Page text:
In those days following the bleak events of the night of November 13, it was just about possible to set aside raw feelings of loathing for the perpetrators and sorrow for the 130 dead, and grasp at a slender ray of hope. Further atrocities and ugly rhetoric – including the unseemly controversy over the “burqini” – have propelled France into a familiar wasteland of mutual antipathy.
As in 1998, when a racially diverse French football team’s victory in the World Cup final offered a vision of social rapport (its slogan black-blanc-beur reflecting the black, white and Arab ethnicity of the team), dreams of harmony quickly vanished. Yet the aspiration seemed simple enough: people, whatever separates them, should be able to rub along together. The principle is not only conducive to social well-being but, if put into practice, has the welcome side effect of frustrating extremists’ desire for perpetual conflict.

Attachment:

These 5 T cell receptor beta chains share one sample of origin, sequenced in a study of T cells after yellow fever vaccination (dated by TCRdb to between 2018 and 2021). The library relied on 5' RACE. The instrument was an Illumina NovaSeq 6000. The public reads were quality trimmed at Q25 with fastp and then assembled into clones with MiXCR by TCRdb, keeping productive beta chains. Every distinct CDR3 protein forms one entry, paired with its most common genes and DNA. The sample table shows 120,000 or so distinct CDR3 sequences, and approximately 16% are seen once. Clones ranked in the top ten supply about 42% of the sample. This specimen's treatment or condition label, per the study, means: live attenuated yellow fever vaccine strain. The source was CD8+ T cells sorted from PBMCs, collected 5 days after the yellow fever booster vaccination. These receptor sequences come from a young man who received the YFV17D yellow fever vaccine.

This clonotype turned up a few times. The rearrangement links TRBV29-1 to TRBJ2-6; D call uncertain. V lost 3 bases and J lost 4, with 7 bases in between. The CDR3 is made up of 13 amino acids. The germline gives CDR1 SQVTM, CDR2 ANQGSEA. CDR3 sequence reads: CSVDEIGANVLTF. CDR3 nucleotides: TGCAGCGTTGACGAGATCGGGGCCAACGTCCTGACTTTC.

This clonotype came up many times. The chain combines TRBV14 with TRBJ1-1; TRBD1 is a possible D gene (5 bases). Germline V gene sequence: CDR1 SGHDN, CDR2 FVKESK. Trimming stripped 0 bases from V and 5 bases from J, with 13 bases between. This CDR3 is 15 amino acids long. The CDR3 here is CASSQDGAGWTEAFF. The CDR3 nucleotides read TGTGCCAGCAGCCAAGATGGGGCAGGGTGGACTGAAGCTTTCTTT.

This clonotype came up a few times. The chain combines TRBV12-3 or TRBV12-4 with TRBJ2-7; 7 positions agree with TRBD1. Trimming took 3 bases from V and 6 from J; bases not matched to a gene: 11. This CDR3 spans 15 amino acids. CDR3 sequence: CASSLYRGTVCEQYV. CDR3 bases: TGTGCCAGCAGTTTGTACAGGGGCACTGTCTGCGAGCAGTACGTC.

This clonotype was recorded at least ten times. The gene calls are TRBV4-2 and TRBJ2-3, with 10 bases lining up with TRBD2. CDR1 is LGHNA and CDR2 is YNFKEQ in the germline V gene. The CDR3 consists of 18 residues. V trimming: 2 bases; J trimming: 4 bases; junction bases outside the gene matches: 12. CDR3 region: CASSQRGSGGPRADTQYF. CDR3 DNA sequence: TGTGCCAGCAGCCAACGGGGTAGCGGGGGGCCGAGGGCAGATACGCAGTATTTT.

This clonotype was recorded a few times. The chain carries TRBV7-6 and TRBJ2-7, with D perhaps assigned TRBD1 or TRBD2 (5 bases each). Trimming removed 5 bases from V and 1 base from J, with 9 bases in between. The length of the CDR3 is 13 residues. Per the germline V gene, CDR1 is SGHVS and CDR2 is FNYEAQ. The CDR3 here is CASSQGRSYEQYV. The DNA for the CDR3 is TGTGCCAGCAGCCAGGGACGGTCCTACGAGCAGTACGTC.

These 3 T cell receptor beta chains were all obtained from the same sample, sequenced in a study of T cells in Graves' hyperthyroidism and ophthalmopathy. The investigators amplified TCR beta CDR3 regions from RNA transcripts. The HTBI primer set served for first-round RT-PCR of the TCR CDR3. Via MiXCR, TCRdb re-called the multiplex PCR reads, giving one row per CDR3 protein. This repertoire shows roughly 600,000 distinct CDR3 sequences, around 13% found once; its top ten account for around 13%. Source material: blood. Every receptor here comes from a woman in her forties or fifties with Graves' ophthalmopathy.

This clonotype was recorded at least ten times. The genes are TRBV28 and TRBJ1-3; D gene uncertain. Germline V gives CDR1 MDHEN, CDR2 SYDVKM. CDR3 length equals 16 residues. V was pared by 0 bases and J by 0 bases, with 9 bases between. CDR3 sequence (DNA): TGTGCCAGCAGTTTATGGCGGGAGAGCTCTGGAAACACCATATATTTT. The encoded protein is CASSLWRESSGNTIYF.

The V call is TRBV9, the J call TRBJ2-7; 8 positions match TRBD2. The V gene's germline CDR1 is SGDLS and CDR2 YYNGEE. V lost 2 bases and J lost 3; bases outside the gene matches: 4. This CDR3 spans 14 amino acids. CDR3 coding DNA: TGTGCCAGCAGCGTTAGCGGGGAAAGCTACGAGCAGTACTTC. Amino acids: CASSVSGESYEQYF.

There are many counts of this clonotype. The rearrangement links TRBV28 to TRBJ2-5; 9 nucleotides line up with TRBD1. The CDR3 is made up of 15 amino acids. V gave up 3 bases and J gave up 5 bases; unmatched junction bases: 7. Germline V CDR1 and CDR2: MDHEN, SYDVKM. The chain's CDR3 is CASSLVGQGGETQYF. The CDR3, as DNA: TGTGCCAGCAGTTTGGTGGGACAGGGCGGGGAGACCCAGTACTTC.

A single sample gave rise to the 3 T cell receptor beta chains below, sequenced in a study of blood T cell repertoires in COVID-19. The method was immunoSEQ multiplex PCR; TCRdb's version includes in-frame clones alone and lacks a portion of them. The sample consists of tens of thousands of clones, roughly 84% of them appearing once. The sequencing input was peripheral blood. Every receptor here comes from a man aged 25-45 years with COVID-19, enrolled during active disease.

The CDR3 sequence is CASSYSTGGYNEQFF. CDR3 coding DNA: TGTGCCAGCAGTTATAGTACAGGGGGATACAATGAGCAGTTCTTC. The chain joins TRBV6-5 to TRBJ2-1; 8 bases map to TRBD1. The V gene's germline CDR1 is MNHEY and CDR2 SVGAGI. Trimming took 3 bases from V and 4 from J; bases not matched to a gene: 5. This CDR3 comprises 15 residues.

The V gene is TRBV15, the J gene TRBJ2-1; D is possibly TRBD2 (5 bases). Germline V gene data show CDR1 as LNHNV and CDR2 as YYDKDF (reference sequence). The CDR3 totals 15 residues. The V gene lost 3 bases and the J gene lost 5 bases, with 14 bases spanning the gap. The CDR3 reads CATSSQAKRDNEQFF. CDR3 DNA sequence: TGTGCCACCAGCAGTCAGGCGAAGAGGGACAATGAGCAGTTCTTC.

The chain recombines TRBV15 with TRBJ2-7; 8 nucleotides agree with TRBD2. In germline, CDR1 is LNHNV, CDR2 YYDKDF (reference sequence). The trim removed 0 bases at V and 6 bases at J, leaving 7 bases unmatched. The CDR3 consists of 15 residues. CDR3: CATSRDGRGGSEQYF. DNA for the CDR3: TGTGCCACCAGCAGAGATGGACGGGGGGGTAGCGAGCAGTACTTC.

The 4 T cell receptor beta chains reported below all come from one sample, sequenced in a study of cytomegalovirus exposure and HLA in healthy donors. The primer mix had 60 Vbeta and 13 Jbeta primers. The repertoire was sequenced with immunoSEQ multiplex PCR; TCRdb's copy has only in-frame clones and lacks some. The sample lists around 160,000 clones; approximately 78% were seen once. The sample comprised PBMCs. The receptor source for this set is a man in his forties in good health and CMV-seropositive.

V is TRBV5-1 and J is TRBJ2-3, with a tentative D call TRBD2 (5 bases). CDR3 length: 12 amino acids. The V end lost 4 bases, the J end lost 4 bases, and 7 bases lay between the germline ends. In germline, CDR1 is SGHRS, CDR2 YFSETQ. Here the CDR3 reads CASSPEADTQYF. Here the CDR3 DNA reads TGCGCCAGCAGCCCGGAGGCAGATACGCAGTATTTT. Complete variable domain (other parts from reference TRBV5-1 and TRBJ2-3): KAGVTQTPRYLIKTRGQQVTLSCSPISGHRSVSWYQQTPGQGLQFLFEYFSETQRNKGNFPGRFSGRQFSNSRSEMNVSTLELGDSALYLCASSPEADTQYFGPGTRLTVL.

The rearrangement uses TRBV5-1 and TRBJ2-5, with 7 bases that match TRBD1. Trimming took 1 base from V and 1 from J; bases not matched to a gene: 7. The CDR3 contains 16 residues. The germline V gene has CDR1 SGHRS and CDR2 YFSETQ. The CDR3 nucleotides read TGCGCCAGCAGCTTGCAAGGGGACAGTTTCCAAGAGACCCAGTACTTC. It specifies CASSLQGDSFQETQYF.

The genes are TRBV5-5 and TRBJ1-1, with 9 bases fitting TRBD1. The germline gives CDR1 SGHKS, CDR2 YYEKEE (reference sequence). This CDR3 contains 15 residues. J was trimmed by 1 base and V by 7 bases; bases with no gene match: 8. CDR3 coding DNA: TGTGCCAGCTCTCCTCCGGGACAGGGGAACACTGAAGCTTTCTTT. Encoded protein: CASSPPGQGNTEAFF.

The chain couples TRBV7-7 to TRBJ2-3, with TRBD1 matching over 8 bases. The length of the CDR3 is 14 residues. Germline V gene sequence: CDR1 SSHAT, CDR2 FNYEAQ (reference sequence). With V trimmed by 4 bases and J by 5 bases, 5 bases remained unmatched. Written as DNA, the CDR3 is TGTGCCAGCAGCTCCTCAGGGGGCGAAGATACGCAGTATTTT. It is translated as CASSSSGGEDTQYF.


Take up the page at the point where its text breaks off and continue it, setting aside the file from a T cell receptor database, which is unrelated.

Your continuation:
In a narrow but compelling way, vivre-ensemble was captured long ago by the Cameroonian goalkeeper Joseph-Antoine Bell. He played for Marseille, a city that suffers more problems with drug-related crime than racial tension. Bell saw this, even in the 1980s. “When we score,” he said, “Jews, Arabs and everyone else rise to their feet at the same time.”
But there is a snag. France cannot decide either what vivre-ensemble should entail, or whether it is even desirable. For some voices, not exclusively on the right, the notion is incompatible with the country’s rigid attachment to laicite, securalism with roots in the 1789 revolution and bolstered by France’s seminal law of 1905.